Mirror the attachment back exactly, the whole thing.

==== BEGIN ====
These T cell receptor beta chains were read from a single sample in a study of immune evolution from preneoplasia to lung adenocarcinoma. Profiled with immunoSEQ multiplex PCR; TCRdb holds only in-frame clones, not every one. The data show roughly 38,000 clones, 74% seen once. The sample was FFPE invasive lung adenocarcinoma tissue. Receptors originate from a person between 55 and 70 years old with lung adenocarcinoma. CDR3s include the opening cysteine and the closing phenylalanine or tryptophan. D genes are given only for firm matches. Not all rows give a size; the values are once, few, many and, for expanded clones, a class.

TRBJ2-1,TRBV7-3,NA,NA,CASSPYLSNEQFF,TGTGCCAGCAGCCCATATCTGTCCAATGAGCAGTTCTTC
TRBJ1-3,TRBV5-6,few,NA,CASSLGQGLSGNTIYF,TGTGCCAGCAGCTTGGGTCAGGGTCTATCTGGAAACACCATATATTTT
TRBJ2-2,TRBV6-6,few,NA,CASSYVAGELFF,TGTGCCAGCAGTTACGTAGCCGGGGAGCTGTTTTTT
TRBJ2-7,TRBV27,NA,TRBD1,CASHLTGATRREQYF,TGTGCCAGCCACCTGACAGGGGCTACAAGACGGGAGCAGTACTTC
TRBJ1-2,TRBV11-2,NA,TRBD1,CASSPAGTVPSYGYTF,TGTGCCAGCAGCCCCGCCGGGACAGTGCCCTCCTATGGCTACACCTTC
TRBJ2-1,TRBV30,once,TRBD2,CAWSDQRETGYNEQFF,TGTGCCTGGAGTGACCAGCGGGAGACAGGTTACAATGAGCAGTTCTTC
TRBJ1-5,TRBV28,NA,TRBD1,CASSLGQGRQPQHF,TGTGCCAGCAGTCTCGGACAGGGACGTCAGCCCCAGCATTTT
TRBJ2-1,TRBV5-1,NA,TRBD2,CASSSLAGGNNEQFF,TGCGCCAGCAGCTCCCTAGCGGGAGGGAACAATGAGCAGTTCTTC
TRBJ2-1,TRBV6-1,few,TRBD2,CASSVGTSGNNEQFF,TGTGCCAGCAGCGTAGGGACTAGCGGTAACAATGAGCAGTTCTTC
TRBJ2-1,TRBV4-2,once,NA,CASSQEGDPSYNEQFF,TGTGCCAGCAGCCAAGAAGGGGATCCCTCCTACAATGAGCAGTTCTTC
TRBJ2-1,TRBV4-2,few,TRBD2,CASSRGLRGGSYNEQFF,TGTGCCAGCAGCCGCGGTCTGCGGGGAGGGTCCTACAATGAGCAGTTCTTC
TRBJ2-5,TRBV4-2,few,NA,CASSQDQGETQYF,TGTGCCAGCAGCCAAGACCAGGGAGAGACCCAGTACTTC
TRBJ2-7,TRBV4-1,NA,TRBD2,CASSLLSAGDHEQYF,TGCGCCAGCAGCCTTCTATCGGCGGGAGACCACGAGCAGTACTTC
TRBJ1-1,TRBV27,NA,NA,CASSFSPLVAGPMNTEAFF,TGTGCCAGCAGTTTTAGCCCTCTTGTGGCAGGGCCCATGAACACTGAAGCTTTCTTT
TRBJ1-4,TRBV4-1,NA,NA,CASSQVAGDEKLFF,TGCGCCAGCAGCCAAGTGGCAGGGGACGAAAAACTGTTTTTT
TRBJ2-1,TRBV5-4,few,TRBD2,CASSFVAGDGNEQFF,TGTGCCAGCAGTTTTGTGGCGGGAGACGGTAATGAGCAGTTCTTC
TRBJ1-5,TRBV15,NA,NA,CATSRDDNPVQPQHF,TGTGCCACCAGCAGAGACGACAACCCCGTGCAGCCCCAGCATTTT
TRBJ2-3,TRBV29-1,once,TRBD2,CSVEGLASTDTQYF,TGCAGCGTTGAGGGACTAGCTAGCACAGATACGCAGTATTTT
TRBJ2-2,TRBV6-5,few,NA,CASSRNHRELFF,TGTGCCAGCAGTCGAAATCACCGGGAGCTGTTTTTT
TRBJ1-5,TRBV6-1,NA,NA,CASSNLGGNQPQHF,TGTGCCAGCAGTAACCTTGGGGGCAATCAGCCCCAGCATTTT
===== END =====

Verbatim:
These T cell receptor beta chains were read from a single sample in a study of immune evolution from preneoplasia to lung adenocarcinoma. Profiled with immunoSEQ multiplex PCR; TCRdb holds only in-frame clones, not every one. The data show roughly 38,000 clones, 74% seen once. The sample was FFPE invasive lung adenocarcinoma tissue. Receptors originate from a person between 55 and 70 years old with lung adenocarcinoma. CDR3s include the opening cysteine and the closing phenylalanine or tryptophan. D genes are given only for firm matches. Not all rows give a size; the values are once, few, many and, for expanded clones, a class.

TRBJ2-1,TRBV7-3,NA,NA,CASSPYLSNEQFF,TGTGCCAGCAGCCCATATCTGTCCAATGAGCAGTTCTTC
TRBJ1-3,TRBV5-6,few,NA,CASSLGQGLSGNTIYF,TGTGCCAGCAGCTTGGGTCAGGGTCTATCTGGAAACACCATATATTTT
TRBJ2-2,TRBV6-6,few,NA,CASSYVAGELFF,TGTGCCAGCAGTTACGTAGCCGGGGAGCTGTTTTTT
TRBJ2-7,TRBV27,NA,TRBD1,CASHLTGATRREQYF,TGTGCCAGCCACCTGACAGGGGCTACAAGACGGGAGCAGTACTTC
TRBJ1-2,TRBV11-2,NA,TRBD1,CASSPAGTVPSYGYTF,TGTGCCAGCAGCCCCGCCGGGACAGTGCCCTCCTATGGCTACACCTTC
TRBJ2-1,TRBV30,once,TRBD2,CAWSDQRETGYNEQFF,TGTGCCTGGAGTGACCAGCGGGAGACAGGTTACAATGAGCAGTTCTTC
TRBJ1-5,TRBV28,NA,TRBD1,CASSLGQGRQPQHF,TGTGCCAGCAGTCTCGGACAGGGACGTCAGCCCCAGCATTTT
TRBJ2-1,TRBV5-1,NA,TRBD2,CASSSLAGGNNEQFF,TGCGCCAGCAGCTCCCTAGCGGGAGGGAACAATGAGCAGTTCTTC
TRBJ2-1,TRBV6-1,few,TRBD2,CASSVGTSGNNEQFF,TGTGCCAGCAGCGTAGGGACTAGCGGTAACAATGAGCAGTTCTTC
TRBJ2-1,TRBV4-2,once,NA,CASSQEGDPSYNEQFF,TGTGCCAGCAGCCAAGAAGGGGATCCCTCCTACAATGAGCAGTTCTTC
TRBJ2-1,TRBV4-2,few,TRBD2,CASSRGLRGGSYNEQFF,TGTGCCAGCAGCCGCGGTCTGCGGGGAGGGTCCTACAATGAGCAGTTCTTC
TRBJ2-5,TRBV4-2,few,NA,CASSQDQGETQYF,TGTGCCAGCAGCCAAGACCAGGGAGAGACCCAGTACTTC
TRBJ2-7,TRBV4-1,NA,TRBD2,CASSLLSAGDHEQYF,TGCGCCAGCAGCCTTCTATCGGCGGGAGACCACGAGCAGTACTTC
TRBJ1-1,TRBV27,NA,NA,CASSFSPLVAGPMNTEAFF,TGTGCCAGCAGTTTTAGCCCTCTTGTGGCAGGGCCCATGAACACTGAAGCTTTCTTT
TRBJ1-4,TRBV4-1,NA,NA,CASSQVAGDEKLFF,TGCGCCAGCAGCCAAGTGGCAGGGGACGAAAAACTGTTTTTT
TRBJ2-1,TRBV5-4,few,TRBD2,CASSFVAGDGNEQFF,TGTGCCAGCAGTTTTGTGGCGGGAGACGGTAATGAGCAGTTCTTC
TRBJ1-5,TRBV15,NA,NA,CATSRDDNPVQPQHF,TGTGCCACCAGCAGAGACGACAACCCCGTGCAGCCCCAGCATTTT
TRBJ2-3,TRBV29-1,once,TRBD2,CSVEGLASTDTQYF,TGCAGCGTTGAGGGACTAGCTAGCACAGATACGCAGTATTTT
TRBJ2-2,TRBV6-5,few,NA,CASSRNHRELFF,TGTGCCAGCAGTCGAAATCACCGGGAGCTGTTTTTT
TRBJ1-5,TRBV6-1,NA,NA,CASSNLGGNQPQHF,TGTGCCAGCAGTAACCTTGGGGGCAATCAGCCCCAGCATTTT